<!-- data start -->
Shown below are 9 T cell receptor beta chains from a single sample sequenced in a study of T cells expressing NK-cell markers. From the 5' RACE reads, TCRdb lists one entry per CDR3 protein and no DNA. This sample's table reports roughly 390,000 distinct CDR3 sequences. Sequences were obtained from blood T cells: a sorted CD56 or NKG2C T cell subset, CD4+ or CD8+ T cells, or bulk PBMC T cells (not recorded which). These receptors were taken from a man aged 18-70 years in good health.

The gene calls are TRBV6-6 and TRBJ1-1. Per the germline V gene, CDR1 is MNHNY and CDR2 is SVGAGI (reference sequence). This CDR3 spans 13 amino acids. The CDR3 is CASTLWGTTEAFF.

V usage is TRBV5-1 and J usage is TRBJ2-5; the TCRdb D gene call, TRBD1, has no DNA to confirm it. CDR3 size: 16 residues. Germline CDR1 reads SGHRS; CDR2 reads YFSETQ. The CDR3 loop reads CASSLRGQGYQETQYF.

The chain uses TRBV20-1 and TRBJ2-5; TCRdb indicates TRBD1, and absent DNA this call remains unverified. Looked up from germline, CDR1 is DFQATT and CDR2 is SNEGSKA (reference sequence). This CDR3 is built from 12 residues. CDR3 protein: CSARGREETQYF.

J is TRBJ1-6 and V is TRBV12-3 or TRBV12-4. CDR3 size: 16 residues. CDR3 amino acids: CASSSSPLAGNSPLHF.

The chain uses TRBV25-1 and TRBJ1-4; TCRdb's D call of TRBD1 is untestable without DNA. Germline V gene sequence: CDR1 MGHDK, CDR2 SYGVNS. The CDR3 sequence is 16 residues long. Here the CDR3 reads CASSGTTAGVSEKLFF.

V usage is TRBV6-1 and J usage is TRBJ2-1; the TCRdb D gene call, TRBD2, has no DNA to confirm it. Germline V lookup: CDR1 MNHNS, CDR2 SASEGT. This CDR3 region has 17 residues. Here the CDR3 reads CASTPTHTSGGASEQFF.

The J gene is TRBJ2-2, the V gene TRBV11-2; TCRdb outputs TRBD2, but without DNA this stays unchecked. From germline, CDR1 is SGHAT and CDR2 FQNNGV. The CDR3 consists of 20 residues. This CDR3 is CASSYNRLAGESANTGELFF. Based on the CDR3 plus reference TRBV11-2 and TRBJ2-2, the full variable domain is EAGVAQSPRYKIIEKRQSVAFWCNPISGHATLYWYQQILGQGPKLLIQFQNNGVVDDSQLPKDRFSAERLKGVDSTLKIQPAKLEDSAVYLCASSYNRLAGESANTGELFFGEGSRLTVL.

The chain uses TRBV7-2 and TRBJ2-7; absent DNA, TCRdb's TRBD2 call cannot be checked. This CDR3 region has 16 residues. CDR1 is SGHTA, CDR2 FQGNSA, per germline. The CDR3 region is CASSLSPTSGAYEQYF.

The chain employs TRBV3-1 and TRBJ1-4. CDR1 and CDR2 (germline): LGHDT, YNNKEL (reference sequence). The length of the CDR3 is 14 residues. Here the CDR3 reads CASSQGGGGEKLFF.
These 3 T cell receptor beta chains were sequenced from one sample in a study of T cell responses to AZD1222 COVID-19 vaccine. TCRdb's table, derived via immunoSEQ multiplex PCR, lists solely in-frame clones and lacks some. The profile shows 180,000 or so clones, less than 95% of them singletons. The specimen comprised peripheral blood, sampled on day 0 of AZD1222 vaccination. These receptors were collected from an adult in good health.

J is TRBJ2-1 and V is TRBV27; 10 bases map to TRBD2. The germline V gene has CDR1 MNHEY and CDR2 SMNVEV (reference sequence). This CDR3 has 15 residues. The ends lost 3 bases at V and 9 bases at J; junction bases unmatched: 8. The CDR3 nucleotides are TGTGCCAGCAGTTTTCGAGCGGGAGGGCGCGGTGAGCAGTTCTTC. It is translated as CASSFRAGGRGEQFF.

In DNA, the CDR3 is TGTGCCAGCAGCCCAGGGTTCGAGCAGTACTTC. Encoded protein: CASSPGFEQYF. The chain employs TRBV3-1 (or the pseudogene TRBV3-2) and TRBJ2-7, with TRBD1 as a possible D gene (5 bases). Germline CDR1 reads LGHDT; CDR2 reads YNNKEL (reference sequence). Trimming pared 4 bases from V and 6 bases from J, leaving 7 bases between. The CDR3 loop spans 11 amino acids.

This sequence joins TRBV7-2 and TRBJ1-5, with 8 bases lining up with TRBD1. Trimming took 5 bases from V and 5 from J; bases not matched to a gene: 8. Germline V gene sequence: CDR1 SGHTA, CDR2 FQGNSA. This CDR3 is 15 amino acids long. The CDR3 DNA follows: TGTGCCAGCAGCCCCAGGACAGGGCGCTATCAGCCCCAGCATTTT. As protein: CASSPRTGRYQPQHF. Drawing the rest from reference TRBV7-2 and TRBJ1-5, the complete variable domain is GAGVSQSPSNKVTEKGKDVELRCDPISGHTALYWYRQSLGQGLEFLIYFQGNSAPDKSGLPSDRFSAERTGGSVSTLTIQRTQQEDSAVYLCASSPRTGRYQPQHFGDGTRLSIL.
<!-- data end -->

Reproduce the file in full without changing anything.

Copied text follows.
Shown below are 9 T cell receptor beta chains from a single sample sequenced in a study of T cells expressing NK-cell markers. From the 5' RACE reads, TCRdb lists one entry per CDR3 protein and no DNA. This sample's table reports roughly 390,000 distinct CDR3 sequences. Sequences were obtained from blood T cells: a sorted CD56 or NKG2C T cell subset, CD4+ or CD8+ T cells, or bulk PBMC T cells (not recorded which). These receptors were taken from a man aged 18-70 years in good health.

The gene calls are TRBV6-6 and TRBJ1-1. Per the germline V gene, CDR1 is MNHNY and CDR2 is SVGAGI (reference sequence). This CDR3 spans 13 amino acids. The CDR3 is CASTLWGTTEAFF.

V usage is TRBV5-1 and J usage is TRBJ2-5; the TCRdb D gene call, TRBD1, has no DNA to confirm it. CDR3 size: 16 residues. Germline CDR1 reads SGHRS; CDR2 reads YFSETQ. The CDR3 loop reads CASSLRGQGYQETQYF.

The chain uses TRBV20-1 and TRBJ2-5; TCRdb indicates TRBD1, and absent DNA this call remains unverified. Looked up from germline, CDR1 is DFQATT and CDR2 is SNEGSKA (reference sequence). This CDR3 is built from 12 residues. CDR3 protein: CSARGREETQYF.

J is TRBJ1-6 and V is TRBV12-3 or TRBV12-4. CDR3 size: 16 residues. CDR3 amino acids: CASSSSPLAGNSPLHF.

The chain uses TRBV25-1 and TRBJ1-4; TCRdb's D call of TRBD1 is untestable without DNA. Germline V gene sequence: CDR1 MGHDK, CDR2 SYGVNS. The CDR3 sequence is 16 residues long. Here the CDR3 reads CASSGTTAGVSEKLFF.

V usage is TRBV6-1 and J usage is TRBJ2-1; the TCRdb D gene call, TRBD2, has no DNA to confirm it. Germline V lookup: CDR1 MNHNS, CDR2 SASEGT. This CDR3 region has 17 residues. Here the CDR3 reads CASTPTHTSGGASEQFF.

The J gene is TRBJ2-2, the V gene TRBV11-2; TCRdb outputs TRBD2, but without DNA this stays unchecked. From germline, CDR1 is SGHAT and CDR2 FQNNGV. The CDR3 consists of 20 residues. This CDR3 is CASSYNRLAGESANTGELFF. Based on the CDR3 plus reference TRBV11-2 and TRBJ2-2, the full variable domain is EAGVAQSPRYKIIEKRQSVAFWCNPISGHATLYWYQQILGQGPKLLIQFQNNGVVDDSQLPKDRFSAERLKGVDSTLKIQPAKLEDSAVYLCASSYNRLAGESANTGELFFGEGSRLTVL.

The chain uses TRBV7-2 and TRBJ2-7; absent DNA, TCRdb's TRBD2 call cannot be checked. This CDR3 region has 16 residues. CDR1 is SGHTA, CDR2 FQGNSA, per germline. The CDR3 region is CASSLSPTSGAYEQYF.

The chain employs TRBV3-1 and TRBJ1-4. CDR1 and CDR2 (germline): LGHDT, YNNKEL (reference sequence). The length of the CDR3 is 14 residues. Here the CDR3 reads CASSQGGGGEKLFF.
These 3 T cell receptor beta chains were sequenced from one sample in a study of T cell responses to AZD1222 COVID-19 vaccine. TCRdb's table, derived via immunoSEQ multiplex PCR, lists solely in-frame clones and lacks some. The profile shows 180,000 or so clones, less than 95% of them singletons. The specimen comprised peripheral blood, sampled on day 0 of AZD1222 vaccination. These receptors were collected from an adult in good health.

J is TRBJ2-1 and V is TRBV27; 10 bases map to TRBD2. The germline V gene has CDR1 MNHEY and CDR2 SMNVEV (reference sequence). This CDR3 has 15 residues. The ends lost 3 bases at V and 9 bases at J; junction bases unmatched: 8. The CDR3 nucleotides are TGTGCCAGCAGTTTTCGAGCGGGAGGGCGCGGTGAGCAGTTCTTC. It is translated as CASSFRAGGRGEQFF.

In DNA, the CDR3 is TGTGCCAGCAGCCCAGGGTTCGAGCAGTACTTC. Encoded protein: CASSPGFEQYF. The chain employs TRBV3-1 (or the pseudogene TRBV3-2) and TRBJ2-7, with TRBD1 as a possible D gene (5 bases). Germline CDR1 reads LGHDT; CDR2 reads YNNKEL (reference sequence). Trimming pared 4 bases from V and 6 bases from J, leaving 7 bases between. The CDR3 loop spans 11 amino acids.

This sequence joins TRBV7-2 and TRBJ1-5, with 8 bases lining up with TRBD1. Trimming took 5 bases from V and 5 from J; bases not matched to a gene: 8. Germline V gene sequence: CDR1 SGHTA, CDR2 FQGNSA. This CDR3 is 15 amino acids long. The CDR3 DNA follows: TGTGCCAGCAGCCCCAGGACAGGGCGCTATCAGCCCCAGCATTTT. As protein: CASSPRTGRYQPQHF. Drawing the rest from reference TRBV7-2 and TRBJ1-5, the complete variable domain is GAGVSQSPSNKVTEKGKDVELRCDPISGHTALYWYRQSLGQGLEFLIYFQGNSAPDKSGLPSDRFSAERTGGSVSTLTIQRTQQEDSAVYLCASSPRTGRYQPQHFGDGTRLSIL.